Court upholds stop and strip search
STATE OF NEW JERSEY,
Before Judges Lisa and Alvarez.
On appeal from the Superior Court of New Jersey, Law Division, Essex County, Indictment Nos. 06-06-1761 and 06-08-2541.
Yvonne Smith Segars, Public Defender, attorney for appellant (Kevin G. Byrnes, Designated Counsel, of counsel and on the brief).
Paula T. Dow, Essex County Prosecutor, attorney for respondent (Lucille M. Rosano, Assistant Prosecutor, of counsel and on the brief).
Defendant was charged with multiple offenses under two Essex County indictments, No. 06-06-1761 and No. 06-08-2541. After his suppression motion pertaining to No. 06-06-1761 was denied, defendant pled guilty to one count in each of the indictments, namely count seven of No. 06-06-1761, third-degree possession of heroin with intent to distribute within 1000 feet of school property on March 24, 2006, N.J.S.A. 2C:35-7, and count six of No. 06-08-2541, third-degree possession of heroin with intent to distribute on January 17, 2006, N.J.S.A. 2C:35-5a(1) and -5b(3). As recommended in the plea agreement, defendant was sentenced under Indictment No. 06-06-1761 to four years imprisonment with a two-year parole disqualifier, and under No. 06-08-2541 to a concurrent four-year prison term.
The sole issue defendant raises on appeal is that the trial court erred in denying his suppression motion under No. 06-06-1761. More specifically, defendant argues:
THE POLICE VIOLATED THE DEFENDANT’S FEDERAL AND STATE CONSTITUTIONAL RIGHTS: THE STATE FAILED TO PROVE THAT THE WARRANTLESS SEARCH AND SEIZURE COMPLIED WITH THE FOURTH AND FOURTEENTH AMENDMENTS TO THE UNITED STATES CONSTITUTION AND ART. I, PAR. 7 AND ART. I, PAR. 1 OF THE NEW JERSEY CONSTITUTION.
A. THE STATE FAILED TO PROVE THAT THE SEIZURE OF THE VEHICLE WAS LAWFUL.
B. THE STATE FAILED TO PROVE THAT THE SEARCH OF THE MOTOR VEHICLE DATABASE AS PART OF A NARCOTICS INVESTIGATION WAS REASONABLE, NOT CAPRICIOUS AND DISCRIMINATORY.
C. THE STATE FAILED TO PROVE THAT THE SEIZURE OF THE DEFENDANT, INCLUDING ORDERING HIM OUT OF THE MOTOR VEHICLE, WAS LAWFUL.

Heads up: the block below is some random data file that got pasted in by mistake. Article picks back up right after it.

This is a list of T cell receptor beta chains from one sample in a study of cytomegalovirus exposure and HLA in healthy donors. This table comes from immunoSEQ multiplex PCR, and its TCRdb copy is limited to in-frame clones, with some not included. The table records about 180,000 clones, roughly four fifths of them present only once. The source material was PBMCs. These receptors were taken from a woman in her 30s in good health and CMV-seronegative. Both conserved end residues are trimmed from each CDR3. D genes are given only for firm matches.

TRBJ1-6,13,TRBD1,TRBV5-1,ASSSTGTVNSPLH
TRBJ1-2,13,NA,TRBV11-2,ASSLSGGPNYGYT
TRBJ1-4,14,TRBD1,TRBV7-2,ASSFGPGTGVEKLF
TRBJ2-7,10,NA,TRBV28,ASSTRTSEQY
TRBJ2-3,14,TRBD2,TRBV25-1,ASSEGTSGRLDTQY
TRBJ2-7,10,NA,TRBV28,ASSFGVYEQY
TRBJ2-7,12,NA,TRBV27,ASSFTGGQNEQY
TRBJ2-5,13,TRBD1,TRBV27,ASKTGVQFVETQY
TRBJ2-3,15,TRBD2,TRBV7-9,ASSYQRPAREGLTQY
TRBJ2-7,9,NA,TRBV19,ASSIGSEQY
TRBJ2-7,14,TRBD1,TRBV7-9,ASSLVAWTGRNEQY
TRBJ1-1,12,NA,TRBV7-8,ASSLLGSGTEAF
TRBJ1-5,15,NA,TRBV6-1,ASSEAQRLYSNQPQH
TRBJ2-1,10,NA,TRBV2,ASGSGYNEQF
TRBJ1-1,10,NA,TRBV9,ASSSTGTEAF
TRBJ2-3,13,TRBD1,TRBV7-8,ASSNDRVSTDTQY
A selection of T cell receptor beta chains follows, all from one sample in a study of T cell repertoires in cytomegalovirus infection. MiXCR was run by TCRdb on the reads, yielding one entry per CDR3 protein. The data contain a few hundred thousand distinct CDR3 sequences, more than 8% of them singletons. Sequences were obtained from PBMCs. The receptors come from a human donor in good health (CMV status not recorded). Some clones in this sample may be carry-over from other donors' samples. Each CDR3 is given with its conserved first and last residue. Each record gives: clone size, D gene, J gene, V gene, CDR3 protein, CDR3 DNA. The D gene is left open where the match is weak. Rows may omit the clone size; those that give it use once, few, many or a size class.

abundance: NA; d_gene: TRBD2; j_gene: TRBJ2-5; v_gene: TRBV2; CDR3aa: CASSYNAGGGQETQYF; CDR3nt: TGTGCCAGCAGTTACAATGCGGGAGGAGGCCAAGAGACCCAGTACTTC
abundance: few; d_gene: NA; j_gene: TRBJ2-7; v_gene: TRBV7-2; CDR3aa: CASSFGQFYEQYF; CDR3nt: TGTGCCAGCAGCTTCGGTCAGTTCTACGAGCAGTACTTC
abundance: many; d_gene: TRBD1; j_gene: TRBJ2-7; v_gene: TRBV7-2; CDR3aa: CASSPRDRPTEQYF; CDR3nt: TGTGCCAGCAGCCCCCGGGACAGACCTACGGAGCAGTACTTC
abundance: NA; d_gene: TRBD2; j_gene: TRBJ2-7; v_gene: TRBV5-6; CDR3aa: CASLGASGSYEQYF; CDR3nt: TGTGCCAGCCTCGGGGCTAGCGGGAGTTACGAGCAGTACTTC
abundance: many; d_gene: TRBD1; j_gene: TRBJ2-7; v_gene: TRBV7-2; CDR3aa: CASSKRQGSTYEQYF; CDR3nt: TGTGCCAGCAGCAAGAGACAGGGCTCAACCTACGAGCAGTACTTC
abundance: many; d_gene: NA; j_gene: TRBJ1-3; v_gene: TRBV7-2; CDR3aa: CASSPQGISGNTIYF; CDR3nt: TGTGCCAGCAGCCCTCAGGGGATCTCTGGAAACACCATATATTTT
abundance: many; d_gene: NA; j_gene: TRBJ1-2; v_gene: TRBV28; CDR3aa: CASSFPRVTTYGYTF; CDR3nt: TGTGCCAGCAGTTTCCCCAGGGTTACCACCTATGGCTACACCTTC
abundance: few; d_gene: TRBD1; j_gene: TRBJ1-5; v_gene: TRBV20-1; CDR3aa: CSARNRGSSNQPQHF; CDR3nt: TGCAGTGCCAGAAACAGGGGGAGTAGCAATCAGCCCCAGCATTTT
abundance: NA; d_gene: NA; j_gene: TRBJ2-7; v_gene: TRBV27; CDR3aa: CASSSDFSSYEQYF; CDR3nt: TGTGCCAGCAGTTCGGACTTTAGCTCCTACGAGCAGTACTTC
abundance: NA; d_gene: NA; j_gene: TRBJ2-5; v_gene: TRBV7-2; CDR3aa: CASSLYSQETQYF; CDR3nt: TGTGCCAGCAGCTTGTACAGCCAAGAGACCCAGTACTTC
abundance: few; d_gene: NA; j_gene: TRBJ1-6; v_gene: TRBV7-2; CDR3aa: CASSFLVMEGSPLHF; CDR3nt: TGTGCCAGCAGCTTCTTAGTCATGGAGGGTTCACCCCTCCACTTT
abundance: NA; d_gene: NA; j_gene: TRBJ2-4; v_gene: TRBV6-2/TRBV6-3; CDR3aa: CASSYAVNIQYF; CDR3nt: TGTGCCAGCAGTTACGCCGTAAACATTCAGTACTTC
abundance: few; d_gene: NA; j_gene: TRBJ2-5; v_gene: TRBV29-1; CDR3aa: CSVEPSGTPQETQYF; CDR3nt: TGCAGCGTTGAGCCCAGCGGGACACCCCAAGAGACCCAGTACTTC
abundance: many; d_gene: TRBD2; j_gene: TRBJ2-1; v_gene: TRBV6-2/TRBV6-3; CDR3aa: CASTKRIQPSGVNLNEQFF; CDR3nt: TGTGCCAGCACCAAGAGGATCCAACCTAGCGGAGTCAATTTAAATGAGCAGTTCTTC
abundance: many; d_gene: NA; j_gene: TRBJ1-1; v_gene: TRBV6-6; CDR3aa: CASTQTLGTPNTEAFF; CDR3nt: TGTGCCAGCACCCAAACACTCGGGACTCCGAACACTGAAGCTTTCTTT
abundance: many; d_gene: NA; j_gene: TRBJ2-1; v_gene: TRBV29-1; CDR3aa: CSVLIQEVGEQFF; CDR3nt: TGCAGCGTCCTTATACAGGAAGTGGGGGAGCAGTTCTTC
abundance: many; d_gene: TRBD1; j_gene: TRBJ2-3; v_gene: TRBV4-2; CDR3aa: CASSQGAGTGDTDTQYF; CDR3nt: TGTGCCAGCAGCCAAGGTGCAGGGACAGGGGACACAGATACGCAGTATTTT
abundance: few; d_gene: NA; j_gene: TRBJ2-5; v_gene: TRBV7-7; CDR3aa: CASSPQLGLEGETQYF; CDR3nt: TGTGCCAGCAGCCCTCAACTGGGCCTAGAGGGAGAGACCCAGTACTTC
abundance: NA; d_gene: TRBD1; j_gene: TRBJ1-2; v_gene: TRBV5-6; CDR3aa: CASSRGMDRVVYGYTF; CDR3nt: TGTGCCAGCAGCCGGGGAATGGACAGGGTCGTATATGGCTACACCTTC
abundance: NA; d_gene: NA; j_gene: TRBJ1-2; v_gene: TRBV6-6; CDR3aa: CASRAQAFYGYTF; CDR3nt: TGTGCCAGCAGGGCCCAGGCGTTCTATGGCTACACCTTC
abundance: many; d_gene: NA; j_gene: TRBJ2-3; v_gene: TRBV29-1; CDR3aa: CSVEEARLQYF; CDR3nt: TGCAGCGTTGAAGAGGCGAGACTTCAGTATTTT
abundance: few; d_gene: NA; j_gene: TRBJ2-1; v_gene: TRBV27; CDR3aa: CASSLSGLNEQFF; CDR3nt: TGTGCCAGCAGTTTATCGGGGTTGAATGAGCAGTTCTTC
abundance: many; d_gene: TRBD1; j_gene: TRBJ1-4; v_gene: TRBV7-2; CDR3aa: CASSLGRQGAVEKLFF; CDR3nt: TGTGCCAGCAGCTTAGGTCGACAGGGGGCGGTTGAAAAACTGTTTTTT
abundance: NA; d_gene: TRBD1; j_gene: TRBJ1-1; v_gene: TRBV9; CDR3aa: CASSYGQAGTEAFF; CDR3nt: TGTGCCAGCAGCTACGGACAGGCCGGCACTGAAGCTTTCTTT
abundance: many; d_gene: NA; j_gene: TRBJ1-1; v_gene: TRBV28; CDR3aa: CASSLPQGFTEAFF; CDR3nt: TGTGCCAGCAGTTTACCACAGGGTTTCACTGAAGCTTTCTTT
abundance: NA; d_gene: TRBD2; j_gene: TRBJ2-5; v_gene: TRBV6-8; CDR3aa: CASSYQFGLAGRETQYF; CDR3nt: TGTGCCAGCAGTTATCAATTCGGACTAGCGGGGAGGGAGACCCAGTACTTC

D. THE STATE FAILED TO PROVE THAT THE ARREST AND SUBSEQUENT SEARCH OF THE DEFENDANT WERE LAWFUL.
E. THE STATE FAILED TO PROVE THAT THE STRIP SEARCH OF THE DEFENDANT WAS LAWFUL.
We reject these arguments and affirm.
On the evening of March 24, 2006, eight officers were conducting a narcotics surveillance in a particular area in East Orange. They were looking for an individual expected to receive drugs. All of the officers were in plain clothes and unmarked vehicles, but they wore police badges around their necks and police jackets or vests. At about 6:30 p.m., as it was getting dark, Officer Daniel Francis observed a black Honda Accord with tinted windows circle the block several times. He called dispatch and requested a check on the license plate. He was informed the vehicle was owned by Inger Stevens. The registration was valid, but Stevens’ driver’s license was suspended.
Francis broadcasted the information and proceeded to follow the Honda, intending to stop it. The Honda pulled into the parking lot of a commercial establishment. Francis pulled in behind it, and other police vehicles involved in the investigation also responded.
As officers approached the vehicle on foot, they could see two occupants, a female driver and a male, later identified as defendant, in the front passenger seat. As described by Officer Shawn Clark, both were
looking in a downward manner. [Defendant] looked up continuously I guess to identify where I was located. His hands was [sic] in and about his waist area which also was located around — I observed his hands come from behind him. At that point, he was still just turning towards the other female in the vehicle who was in the driver’s seat, which they was [sic] both at that point just looking down going in about their waist area.